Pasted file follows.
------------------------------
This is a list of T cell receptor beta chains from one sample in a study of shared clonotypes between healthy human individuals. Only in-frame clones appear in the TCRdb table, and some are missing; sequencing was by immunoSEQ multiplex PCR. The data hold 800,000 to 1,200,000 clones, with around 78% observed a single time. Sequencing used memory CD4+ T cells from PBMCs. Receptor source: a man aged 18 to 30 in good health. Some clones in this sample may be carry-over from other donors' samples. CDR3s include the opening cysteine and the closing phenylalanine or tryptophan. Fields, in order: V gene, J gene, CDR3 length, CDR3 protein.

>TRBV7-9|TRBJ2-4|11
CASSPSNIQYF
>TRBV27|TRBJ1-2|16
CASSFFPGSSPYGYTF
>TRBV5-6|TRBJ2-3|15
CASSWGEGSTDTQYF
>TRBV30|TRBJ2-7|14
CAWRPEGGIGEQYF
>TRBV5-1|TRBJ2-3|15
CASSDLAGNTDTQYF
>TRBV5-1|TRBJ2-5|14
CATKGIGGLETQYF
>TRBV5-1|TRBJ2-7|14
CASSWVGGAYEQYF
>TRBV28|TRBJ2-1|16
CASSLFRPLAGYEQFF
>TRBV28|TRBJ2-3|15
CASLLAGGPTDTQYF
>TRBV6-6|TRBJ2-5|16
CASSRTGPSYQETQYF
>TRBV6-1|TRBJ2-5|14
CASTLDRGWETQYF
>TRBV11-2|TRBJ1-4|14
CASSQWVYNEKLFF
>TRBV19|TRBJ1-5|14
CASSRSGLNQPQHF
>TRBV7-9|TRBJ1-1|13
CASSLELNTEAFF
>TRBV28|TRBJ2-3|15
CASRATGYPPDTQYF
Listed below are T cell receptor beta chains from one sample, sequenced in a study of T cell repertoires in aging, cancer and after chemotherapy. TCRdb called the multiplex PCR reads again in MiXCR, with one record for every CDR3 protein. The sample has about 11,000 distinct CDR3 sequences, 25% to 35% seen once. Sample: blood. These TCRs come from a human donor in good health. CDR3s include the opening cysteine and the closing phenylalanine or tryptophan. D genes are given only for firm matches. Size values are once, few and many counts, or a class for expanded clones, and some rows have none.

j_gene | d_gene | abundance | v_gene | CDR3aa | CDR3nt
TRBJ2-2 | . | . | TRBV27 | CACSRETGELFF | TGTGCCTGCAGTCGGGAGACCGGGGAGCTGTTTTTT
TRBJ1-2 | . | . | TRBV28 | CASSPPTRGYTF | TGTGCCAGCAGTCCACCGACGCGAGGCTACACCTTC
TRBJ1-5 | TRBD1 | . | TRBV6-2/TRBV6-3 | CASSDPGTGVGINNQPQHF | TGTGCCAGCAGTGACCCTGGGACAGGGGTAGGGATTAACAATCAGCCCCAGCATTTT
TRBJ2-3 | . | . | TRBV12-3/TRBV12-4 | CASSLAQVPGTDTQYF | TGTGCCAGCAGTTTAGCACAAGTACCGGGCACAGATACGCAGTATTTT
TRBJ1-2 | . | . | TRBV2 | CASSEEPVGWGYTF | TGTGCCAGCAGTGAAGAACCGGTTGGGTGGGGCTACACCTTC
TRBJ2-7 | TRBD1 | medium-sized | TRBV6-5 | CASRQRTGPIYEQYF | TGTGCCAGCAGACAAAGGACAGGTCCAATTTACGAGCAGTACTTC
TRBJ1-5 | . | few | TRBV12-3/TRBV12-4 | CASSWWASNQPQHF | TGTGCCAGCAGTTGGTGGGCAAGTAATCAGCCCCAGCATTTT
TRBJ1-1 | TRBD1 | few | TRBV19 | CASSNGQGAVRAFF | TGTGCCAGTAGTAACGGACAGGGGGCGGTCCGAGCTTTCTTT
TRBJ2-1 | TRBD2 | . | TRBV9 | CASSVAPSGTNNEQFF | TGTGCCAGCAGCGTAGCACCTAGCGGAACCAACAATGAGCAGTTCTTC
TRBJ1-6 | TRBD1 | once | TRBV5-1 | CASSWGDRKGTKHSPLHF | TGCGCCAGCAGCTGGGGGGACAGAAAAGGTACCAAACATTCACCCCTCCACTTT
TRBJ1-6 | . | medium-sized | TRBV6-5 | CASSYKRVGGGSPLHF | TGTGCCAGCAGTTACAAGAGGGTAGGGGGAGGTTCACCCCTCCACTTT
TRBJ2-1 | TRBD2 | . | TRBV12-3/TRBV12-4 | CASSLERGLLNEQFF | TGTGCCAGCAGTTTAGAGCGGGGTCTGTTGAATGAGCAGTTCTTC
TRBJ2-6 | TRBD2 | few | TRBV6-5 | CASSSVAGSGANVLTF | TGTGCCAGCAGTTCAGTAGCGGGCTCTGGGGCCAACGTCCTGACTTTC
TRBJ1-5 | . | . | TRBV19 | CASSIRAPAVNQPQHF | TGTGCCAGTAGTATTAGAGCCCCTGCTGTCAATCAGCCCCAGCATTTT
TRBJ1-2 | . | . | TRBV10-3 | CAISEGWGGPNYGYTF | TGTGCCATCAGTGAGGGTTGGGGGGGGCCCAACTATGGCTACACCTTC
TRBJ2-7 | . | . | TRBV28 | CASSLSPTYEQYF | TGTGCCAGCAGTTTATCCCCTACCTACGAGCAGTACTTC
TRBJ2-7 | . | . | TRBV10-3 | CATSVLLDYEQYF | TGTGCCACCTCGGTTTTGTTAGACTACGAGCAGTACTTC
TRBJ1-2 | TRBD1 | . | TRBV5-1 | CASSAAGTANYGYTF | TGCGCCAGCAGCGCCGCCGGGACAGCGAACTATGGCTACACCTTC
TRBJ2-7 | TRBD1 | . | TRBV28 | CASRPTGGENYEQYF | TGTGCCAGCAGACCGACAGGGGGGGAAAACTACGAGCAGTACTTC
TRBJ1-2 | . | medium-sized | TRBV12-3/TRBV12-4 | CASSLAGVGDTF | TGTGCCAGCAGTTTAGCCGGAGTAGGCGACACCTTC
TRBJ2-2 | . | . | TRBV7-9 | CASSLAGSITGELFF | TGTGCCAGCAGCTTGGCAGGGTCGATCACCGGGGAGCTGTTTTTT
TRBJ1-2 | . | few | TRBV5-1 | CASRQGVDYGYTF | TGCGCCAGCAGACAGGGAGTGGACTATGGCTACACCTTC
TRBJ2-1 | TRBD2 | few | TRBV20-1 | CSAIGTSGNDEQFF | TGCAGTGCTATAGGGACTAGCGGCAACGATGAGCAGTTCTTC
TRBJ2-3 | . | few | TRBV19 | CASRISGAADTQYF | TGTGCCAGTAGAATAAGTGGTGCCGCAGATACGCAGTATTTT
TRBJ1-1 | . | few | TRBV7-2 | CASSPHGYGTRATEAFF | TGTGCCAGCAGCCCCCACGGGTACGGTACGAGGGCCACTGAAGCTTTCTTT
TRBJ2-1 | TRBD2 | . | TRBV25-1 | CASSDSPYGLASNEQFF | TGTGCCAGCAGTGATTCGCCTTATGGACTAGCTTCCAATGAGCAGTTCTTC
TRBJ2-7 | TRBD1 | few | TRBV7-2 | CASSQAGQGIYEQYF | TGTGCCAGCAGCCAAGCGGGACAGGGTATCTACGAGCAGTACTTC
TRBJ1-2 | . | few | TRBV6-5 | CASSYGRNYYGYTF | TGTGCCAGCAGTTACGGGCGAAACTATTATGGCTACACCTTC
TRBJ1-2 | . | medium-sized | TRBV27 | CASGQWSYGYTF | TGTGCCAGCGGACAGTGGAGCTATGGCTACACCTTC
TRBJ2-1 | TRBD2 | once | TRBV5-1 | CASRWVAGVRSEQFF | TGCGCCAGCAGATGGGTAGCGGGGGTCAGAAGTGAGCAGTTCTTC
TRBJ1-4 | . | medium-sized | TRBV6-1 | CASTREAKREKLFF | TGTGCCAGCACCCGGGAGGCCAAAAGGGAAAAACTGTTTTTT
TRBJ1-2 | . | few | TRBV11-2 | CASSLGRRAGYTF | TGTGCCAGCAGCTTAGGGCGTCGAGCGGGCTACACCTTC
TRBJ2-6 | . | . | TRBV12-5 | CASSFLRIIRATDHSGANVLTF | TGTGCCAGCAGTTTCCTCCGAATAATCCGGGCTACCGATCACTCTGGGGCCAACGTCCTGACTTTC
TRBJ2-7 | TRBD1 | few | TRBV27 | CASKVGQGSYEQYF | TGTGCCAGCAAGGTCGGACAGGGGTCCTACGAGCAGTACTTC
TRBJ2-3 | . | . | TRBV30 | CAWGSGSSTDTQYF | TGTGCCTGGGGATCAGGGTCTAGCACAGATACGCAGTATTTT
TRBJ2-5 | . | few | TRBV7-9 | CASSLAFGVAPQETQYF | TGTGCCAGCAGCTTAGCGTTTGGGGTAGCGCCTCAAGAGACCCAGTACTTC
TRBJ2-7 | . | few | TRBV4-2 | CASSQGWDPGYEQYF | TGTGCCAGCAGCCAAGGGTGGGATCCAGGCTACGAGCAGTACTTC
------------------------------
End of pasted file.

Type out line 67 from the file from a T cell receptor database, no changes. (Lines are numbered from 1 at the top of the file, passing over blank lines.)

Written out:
TRBJ2-7 | TRBD1 | few | TRBV27 | CASKVGQGSYEQYF | TGTGCCAGCAAGGTCGGACAGGGGTCCTACGAGCAGTACTTC